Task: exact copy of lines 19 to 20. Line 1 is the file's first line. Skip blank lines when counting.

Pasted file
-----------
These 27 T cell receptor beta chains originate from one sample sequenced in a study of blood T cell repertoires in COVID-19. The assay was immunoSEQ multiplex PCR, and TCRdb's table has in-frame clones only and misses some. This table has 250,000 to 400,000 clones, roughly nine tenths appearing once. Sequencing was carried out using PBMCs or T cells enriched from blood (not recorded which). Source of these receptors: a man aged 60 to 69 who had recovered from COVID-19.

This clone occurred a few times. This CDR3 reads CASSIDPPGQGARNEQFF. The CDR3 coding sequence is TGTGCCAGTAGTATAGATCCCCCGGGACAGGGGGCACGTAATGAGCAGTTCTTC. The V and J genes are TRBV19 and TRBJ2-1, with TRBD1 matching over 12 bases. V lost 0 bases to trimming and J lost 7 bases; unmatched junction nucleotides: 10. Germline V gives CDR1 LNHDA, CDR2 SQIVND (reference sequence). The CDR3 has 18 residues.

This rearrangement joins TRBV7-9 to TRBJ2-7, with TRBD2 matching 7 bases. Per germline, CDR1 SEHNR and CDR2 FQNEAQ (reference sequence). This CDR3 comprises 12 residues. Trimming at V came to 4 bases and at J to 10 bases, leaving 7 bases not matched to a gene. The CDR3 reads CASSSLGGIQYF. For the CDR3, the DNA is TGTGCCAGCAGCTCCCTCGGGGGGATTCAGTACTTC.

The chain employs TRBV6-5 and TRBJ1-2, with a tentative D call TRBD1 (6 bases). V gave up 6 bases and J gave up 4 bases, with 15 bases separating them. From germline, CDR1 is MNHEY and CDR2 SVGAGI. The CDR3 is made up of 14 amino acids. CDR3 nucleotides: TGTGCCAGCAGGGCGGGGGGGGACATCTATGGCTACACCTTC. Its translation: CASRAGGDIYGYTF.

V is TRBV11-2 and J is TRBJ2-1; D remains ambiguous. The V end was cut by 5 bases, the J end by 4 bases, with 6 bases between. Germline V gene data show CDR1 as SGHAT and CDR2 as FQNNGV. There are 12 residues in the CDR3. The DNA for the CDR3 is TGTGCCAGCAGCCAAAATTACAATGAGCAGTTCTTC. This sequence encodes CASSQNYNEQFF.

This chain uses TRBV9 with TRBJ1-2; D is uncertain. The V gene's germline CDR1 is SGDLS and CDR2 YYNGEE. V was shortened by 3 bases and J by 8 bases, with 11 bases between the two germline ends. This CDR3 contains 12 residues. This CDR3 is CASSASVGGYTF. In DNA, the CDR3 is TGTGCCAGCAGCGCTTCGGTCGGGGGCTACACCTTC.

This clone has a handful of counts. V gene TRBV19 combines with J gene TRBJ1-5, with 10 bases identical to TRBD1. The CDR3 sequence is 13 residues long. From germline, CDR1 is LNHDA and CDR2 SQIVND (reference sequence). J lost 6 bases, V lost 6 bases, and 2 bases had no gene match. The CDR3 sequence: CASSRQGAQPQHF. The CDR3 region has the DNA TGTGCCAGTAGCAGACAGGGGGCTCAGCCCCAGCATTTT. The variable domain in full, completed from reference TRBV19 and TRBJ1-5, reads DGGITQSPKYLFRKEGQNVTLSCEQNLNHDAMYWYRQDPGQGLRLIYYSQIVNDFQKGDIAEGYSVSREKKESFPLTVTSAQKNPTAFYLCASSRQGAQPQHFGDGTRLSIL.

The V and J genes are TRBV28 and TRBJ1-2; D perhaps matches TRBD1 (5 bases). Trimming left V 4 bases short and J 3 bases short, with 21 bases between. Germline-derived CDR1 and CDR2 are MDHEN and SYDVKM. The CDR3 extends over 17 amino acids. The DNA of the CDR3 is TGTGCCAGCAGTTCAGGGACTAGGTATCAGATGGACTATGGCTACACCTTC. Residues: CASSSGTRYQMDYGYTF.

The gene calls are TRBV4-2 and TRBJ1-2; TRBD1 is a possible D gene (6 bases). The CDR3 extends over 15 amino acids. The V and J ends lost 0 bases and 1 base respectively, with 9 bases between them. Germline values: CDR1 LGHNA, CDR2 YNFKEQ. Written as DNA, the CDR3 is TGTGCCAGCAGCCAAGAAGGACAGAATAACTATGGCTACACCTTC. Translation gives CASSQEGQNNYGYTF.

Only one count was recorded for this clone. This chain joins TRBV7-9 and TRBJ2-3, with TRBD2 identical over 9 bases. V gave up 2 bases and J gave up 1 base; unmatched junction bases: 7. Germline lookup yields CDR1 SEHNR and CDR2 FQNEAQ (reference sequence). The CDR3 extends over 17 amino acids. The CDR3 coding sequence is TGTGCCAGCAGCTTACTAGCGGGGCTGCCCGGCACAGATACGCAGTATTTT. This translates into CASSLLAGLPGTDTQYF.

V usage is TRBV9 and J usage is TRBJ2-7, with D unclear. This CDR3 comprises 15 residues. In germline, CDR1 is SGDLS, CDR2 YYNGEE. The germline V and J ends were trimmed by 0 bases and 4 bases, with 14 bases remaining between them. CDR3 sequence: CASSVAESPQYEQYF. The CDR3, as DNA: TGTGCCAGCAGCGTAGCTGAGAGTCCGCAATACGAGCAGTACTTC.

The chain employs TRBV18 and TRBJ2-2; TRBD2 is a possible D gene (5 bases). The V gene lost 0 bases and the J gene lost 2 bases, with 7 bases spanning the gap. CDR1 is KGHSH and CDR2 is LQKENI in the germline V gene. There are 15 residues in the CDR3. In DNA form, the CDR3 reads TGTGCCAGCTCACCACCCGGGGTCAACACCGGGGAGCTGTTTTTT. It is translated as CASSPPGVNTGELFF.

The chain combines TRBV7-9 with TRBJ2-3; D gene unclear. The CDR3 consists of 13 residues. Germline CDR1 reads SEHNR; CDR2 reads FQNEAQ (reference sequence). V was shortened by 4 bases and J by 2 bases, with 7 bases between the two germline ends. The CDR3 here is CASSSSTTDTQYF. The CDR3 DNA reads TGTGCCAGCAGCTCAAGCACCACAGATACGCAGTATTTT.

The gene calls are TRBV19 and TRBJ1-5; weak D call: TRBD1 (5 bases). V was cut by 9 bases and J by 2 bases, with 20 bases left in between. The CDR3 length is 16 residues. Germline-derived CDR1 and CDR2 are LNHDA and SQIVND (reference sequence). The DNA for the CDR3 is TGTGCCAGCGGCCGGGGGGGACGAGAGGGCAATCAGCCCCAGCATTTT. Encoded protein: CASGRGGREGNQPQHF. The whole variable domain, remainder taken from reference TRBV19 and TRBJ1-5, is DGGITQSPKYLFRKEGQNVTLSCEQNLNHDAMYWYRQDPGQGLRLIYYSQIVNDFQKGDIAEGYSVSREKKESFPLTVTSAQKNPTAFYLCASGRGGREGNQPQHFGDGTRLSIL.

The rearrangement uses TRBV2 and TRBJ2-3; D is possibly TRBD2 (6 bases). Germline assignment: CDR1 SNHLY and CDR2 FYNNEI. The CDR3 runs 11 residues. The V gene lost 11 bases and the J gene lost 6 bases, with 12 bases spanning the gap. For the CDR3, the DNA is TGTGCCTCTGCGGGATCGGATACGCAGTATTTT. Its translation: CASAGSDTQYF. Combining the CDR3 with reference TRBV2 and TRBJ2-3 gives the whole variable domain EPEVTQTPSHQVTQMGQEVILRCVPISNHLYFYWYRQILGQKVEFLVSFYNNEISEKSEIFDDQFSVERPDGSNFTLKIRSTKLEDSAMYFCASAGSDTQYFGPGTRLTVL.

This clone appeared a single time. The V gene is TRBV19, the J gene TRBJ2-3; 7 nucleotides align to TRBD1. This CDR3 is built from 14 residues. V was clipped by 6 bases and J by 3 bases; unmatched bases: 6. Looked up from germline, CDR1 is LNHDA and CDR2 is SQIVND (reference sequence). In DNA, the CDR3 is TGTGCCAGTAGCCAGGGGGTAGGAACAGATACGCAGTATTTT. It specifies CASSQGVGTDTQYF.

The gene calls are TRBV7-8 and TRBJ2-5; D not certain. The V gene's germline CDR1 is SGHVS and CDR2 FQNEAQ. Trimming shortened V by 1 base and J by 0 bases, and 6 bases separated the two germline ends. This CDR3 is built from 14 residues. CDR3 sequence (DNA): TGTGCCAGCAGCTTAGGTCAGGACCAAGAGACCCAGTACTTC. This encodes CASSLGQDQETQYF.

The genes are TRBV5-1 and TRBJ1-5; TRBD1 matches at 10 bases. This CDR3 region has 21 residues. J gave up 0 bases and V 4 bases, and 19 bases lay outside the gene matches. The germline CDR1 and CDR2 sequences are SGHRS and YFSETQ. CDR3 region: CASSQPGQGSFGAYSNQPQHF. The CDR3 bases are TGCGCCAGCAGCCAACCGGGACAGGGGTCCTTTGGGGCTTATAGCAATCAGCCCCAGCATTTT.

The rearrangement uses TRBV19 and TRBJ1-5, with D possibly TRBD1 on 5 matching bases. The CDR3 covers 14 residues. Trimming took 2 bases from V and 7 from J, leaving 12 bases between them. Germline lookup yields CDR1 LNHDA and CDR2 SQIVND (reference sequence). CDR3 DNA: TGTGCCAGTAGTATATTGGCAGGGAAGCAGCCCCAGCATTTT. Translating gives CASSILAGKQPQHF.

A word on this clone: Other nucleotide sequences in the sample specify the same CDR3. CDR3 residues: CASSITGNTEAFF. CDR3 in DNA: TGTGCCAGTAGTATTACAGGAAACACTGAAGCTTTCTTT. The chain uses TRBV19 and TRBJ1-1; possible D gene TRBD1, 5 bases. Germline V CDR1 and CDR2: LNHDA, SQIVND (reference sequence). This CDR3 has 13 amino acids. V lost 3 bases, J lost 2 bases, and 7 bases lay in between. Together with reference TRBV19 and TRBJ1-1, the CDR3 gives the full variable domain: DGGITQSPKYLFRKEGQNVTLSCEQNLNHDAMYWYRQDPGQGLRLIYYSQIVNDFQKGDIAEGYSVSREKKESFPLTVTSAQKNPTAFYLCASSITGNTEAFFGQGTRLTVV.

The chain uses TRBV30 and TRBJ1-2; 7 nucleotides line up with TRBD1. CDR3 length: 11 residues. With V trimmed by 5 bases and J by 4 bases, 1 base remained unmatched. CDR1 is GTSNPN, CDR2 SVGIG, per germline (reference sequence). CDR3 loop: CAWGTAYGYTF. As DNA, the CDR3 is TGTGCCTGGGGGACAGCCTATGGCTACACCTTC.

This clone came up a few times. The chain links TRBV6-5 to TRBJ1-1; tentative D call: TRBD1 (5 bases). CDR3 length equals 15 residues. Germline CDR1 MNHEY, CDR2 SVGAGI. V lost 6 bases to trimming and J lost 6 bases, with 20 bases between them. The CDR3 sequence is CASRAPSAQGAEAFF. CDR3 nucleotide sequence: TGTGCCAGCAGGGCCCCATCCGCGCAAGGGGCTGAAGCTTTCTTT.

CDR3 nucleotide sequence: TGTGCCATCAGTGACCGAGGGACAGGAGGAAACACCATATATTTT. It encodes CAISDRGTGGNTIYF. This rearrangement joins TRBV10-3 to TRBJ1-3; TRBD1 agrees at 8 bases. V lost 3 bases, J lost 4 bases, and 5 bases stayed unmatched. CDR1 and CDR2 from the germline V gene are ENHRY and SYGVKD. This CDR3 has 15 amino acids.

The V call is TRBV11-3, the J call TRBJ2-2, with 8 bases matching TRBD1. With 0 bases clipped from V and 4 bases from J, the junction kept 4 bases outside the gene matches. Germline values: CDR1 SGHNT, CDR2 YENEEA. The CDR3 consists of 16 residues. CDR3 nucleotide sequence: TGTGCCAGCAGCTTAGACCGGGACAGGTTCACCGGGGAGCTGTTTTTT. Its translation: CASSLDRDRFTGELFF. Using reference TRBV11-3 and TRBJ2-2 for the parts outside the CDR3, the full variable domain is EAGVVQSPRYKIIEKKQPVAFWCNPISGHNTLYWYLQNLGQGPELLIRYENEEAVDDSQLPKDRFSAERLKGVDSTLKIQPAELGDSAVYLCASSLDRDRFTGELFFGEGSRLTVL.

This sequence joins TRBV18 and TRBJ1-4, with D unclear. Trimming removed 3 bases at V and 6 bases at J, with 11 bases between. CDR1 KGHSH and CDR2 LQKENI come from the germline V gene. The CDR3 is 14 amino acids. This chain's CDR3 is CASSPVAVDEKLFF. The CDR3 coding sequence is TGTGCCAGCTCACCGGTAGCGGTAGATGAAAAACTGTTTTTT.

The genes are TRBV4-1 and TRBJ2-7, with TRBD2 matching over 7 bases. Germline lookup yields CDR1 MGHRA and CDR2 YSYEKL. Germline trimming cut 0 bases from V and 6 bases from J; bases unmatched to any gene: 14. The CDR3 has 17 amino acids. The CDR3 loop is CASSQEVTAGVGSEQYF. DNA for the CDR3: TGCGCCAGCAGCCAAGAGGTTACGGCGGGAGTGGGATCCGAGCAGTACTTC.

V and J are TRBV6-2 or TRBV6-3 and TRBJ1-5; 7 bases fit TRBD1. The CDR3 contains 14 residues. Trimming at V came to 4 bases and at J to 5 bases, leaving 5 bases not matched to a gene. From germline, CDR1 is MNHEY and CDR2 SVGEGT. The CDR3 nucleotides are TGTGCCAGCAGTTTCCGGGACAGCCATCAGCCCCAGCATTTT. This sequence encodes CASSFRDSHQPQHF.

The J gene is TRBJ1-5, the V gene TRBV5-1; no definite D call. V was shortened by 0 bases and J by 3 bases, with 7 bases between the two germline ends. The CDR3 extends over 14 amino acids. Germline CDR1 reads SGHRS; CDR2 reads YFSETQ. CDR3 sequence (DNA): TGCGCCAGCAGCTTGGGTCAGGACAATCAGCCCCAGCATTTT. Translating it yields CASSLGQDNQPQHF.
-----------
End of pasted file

The rearrangement uses TRBV19 and TRBJ1-5, with D possibly TRBD1 on 5 matching bases. The CDR3 covers 14 residues. Trimming took 2 bases from V and 7 from J, leaving 12 bases between them. Germline lookup yields CDR1 LNHDA and CDR2 SQIVND (reference sequence). CDR3 DNA: TGTGCCAGTAGTATATTGGCAGGGAAGCAGCCCCAGCATTTT. Translating gives CASSILAGKQPQHF.

A word on this clone: Other nucleotide sequences in the sample specify the same CDR3. CDR3 residues: CASSITGNTEAFF. CDR3 in DNA: TGTGCCAGTAGTATTACAGGAAACACTGAAGCTTTCTTT. The chain uses TRBV19 and TRBJ1-1; possible D gene TRBD1, 5 bases. Germline V CDR1 and CDR2: LNHDA, SQIVND (reference sequence). This CDR3 has 13 amino acids. V lost 3 bases, J lost 2 bases, and 7 bases lay in between. Together with reference TRBV19 and TRBJ1-1, the CDR3 gives the full variable domain: DGGITQSPKYLFRKEGQNVTLSCEQNLNHDAMYWYRQDPGQGLRLIYYSQIVNDFQKGDIAEGYSVSREKKESFPLTVTSAQKNPTAFYLCASSITGNTEAFFGQGTRLTVV.